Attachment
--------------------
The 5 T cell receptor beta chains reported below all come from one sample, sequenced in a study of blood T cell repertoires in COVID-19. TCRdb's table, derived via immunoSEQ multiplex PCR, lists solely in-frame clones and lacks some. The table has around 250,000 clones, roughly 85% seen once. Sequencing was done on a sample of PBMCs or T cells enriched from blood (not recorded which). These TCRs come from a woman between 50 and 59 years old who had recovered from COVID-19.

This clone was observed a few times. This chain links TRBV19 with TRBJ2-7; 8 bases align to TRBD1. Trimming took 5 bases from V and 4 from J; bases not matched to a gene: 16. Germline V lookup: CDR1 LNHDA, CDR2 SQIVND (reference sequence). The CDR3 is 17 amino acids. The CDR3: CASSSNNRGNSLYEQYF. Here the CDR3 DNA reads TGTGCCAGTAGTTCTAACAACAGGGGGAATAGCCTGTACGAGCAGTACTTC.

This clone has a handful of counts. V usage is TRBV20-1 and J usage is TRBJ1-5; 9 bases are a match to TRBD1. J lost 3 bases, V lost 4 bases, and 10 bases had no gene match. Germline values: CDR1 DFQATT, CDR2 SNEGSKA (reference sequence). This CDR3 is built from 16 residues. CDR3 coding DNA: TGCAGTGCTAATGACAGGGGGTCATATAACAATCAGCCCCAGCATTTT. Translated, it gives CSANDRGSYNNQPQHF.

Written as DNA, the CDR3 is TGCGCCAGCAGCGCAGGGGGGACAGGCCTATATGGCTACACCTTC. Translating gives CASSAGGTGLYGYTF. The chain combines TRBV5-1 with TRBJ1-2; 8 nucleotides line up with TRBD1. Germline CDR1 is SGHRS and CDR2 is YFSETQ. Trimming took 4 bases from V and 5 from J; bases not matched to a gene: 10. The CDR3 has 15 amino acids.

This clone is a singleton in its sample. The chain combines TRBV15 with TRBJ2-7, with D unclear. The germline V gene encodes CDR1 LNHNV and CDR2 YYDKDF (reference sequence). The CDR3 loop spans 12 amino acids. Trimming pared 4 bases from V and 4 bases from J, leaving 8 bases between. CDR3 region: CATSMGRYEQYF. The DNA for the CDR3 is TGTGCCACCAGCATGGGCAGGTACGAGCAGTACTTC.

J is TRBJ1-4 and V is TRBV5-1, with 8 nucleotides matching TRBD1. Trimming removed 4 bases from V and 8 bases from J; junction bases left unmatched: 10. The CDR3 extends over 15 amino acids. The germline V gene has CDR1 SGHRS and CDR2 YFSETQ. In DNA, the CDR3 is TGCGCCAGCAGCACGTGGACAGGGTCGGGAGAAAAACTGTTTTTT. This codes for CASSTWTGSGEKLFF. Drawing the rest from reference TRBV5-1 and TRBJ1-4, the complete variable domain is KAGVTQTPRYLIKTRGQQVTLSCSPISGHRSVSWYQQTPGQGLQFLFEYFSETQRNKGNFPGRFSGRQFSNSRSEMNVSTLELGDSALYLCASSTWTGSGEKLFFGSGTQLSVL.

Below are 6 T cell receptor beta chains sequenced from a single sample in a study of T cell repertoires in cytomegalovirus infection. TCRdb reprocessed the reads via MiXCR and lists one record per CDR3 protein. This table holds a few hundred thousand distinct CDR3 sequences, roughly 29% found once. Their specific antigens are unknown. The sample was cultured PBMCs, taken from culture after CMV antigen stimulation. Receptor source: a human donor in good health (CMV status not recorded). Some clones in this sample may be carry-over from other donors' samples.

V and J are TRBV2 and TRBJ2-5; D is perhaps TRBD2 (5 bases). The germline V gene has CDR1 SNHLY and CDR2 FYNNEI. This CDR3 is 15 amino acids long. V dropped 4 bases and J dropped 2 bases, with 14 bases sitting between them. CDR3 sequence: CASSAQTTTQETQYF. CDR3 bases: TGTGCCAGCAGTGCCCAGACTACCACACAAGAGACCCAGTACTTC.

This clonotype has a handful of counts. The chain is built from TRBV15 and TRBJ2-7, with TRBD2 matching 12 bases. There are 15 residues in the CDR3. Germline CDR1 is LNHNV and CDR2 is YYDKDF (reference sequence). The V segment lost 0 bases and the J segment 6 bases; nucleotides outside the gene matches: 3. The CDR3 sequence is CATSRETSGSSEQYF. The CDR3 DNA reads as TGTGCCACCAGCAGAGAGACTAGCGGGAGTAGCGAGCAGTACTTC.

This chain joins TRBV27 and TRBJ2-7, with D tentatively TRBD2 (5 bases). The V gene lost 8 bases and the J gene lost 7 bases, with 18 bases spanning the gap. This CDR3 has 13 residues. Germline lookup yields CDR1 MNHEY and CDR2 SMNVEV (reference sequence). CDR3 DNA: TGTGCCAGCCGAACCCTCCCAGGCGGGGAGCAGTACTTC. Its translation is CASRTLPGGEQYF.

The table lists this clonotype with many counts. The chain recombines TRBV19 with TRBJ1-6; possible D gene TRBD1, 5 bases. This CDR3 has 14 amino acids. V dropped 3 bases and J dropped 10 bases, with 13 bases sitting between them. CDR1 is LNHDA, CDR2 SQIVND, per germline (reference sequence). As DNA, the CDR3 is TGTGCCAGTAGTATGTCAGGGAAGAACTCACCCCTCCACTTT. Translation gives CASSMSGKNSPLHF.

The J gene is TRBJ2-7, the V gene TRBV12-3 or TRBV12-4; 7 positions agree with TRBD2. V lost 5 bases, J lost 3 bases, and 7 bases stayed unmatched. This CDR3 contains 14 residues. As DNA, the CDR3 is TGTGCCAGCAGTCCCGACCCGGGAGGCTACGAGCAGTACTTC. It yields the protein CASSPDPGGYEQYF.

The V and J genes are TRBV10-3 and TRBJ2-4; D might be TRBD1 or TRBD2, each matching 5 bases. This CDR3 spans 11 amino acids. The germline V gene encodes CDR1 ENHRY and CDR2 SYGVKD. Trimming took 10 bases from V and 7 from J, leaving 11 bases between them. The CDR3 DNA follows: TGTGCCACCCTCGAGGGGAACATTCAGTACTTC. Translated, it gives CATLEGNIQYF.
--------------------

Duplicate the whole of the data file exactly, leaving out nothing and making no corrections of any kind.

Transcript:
The 5 T cell receptor beta chains reported below all come from one sample, sequenced in a study of blood T cell repertoires in COVID-19. TCRdb's table, derived via immunoSEQ multiplex PCR, lists solely in-frame clones and lacks some. The table has around 250,000 clones, roughly 85% seen once. Sequencing was done on a sample of PBMCs or T cells enriched from blood (not recorded which). These TCRs come from a woman between 50 and 59 years old who had recovered from COVID-19.

This clone was observed a few times. This chain links TRBV19 with TRBJ2-7; 8 bases align to TRBD1. Trimming took 5 bases from V and 4 from J; bases not matched to a gene: 16. Germline V lookup: CDR1 LNHDA, CDR2 SQIVND (reference sequence). The CDR3 is 17 amino acids. The CDR3: CASSSNNRGNSLYEQYF. Here the CDR3 DNA reads TGTGCCAGTAGTTCTAACAACAGGGGGAATAGCCTGTACGAGCAGTACTTC.

This clone has a handful of counts. V usage is TRBV20-1 and J usage is TRBJ1-5; 9 bases are a match to TRBD1. J lost 3 bases, V lost 4 bases, and 10 bases had no gene match. Germline values: CDR1 DFQATT, CDR2 SNEGSKA (reference sequence). This CDR3 is built from 16 residues. CDR3 coding DNA: TGCAGTGCTAATGACAGGGGGTCATATAACAATCAGCCCCAGCATTTT. Translated, it gives CSANDRGSYNNQPQHF.

Written as DNA, the CDR3 is TGCGCCAGCAGCGCAGGGGGGACAGGCCTATATGGCTACACCTTC. Translating gives CASSAGGTGLYGYTF. The chain combines TRBV5-1 with TRBJ1-2; 8 nucleotides line up with TRBD1. Germline CDR1 is SGHRS and CDR2 is YFSETQ. Trimming took 4 bases from V and 5 from J; bases not matched to a gene: 10. The CDR3 has 15 amino acids.

This clone is a singleton in its sample. The chain combines TRBV15 with TRBJ2-7, with D unclear. The germline V gene encodes CDR1 LNHNV and CDR2 YYDKDF (reference sequence). The CDR3 loop spans 12 amino acids. Trimming pared 4 bases from V and 4 bases from J, leaving 8 bases between. CDR3 region: CATSMGRYEQYF. The DNA for the CDR3 is TGTGCCACCAGCATGGGCAGGTACGAGCAGTACTTC.

J is TRBJ1-4 and V is TRBV5-1, with 8 nucleotides matching TRBD1. Trimming removed 4 bases from V and 8 bases from J; junction bases left unmatched: 10. The CDR3 extends over 15 amino acids. The germline V gene has CDR1 SGHRS and CDR2 YFSETQ. In DNA, the CDR3 is TGCGCCAGCAGCACGTGGACAGGGTCGGGAGAAAAACTGTTTTTT. This codes for CASSTWTGSGEKLFF. Drawing the rest from reference TRBV5-1 and TRBJ1-4, the complete variable domain is KAGVTQTPRYLIKTRGQQVTLSCSPISGHRSVSWYQQTPGQGLQFLFEYFSETQRNKGNFPGRFSGRQFSNSRSEMNVSTLELGDSALYLCASSTWTGSGEKLFFGSGTQLSVL.

Below are 6 T cell receptor beta chains sequenced from a single sample in a study of T cell repertoires in cytomegalovirus infection. TCRdb reprocessed the reads via MiXCR and lists one record per CDR3 protein. This table holds a few hundred thousand distinct CDR3 sequences, roughly 29% found once. Their specific antigens are unknown. The sample was cultured PBMCs, taken from culture after CMV antigen stimulation. Receptor source: a human donor in good health (CMV status not recorded). Some clones in this sample may be carry-over from other donors' samples.

V and J are TRBV2 and TRBJ2-5; D is perhaps TRBD2 (5 bases). The germline V gene has CDR1 SNHLY and CDR2 FYNNEI. This CDR3 is 15 amino acids long. V dropped 4 bases and J dropped 2 bases, with 14 bases sitting between them. CDR3 sequence: CASSAQTTTQETQYF. CDR3 bases: TGTGCCAGCAGTGCCCAGACTACCACACAAGAGACCCAGTACTTC.

This clonotype has a handful of counts. The chain is built from TRBV15 and TRBJ2-7, with TRBD2 matching 12 bases. There are 15 residues in the CDR3. Germline CDR1 is LNHNV and CDR2 is YYDKDF (reference sequence). The V segment lost 0 bases and the J segment 6 bases; nucleotides outside the gene matches: 3. The CDR3 sequence is CATSRETSGSSEQYF. The CDR3 DNA reads as TGTGCCACCAGCAGAGAGACTAGCGGGAGTAGCGAGCAGTACTTC.

This chain joins TRBV27 and TRBJ2-7, with D tentatively TRBD2 (5 bases). The V gene lost 8 bases and the J gene lost 7 bases, with 18 bases spanning the gap. This CDR3 has 13 residues. Germline lookup yields CDR1 MNHEY and CDR2 SMNVEV (reference sequence). CDR3 DNA: TGTGCCAGCCGAACCCTCCCAGGCGGGGAGCAGTACTTC. Its translation is CASRTLPGGEQYF.

The table lists this clonotype with many counts. The chain recombines TRBV19 with TRBJ1-6; possible D gene TRBD1, 5 bases. This CDR3 has 14 amino acids. V dropped 3 bases and J dropped 10 bases, with 13 bases sitting between them. CDR1 is LNHDA, CDR2 SQIVND, per germline (reference sequence). As DNA, the CDR3 is TGTGCCAGTAGTATGTCAGGGAAGAACTCACCCCTCCACTTT. Translation gives CASSMSGKNSPLHF.

The J gene is TRBJ2-7, the V gene TRBV12-3 or TRBV12-4; 7 positions agree with TRBD2. V lost 5 bases, J lost 3 bases, and 7 bases stayed unmatched. This CDR3 contains 14 residues. As DNA, the CDR3 is TGTGCCAGCAGTCCCGACCCGGGAGGCTACGAGCAGTACTTC. It yields the protein CASSPDPGGYEQYF.

The V and J genes are TRBV10-3 and TRBJ2-4; D might be TRBD1 or TRBD2, each matching 5 bases. This CDR3 spans 11 amino acids. The germline V gene encodes CDR1 ENHRY and CDR2 SYGVKD. Trimming took 10 bases from V and 7 from J, leaving 11 bases between them. The CDR3 DNA follows: TGTGCCACCCTCGAGGGGAACATTCAGTACTTC. Translated, it gives CATLEGNIQYF.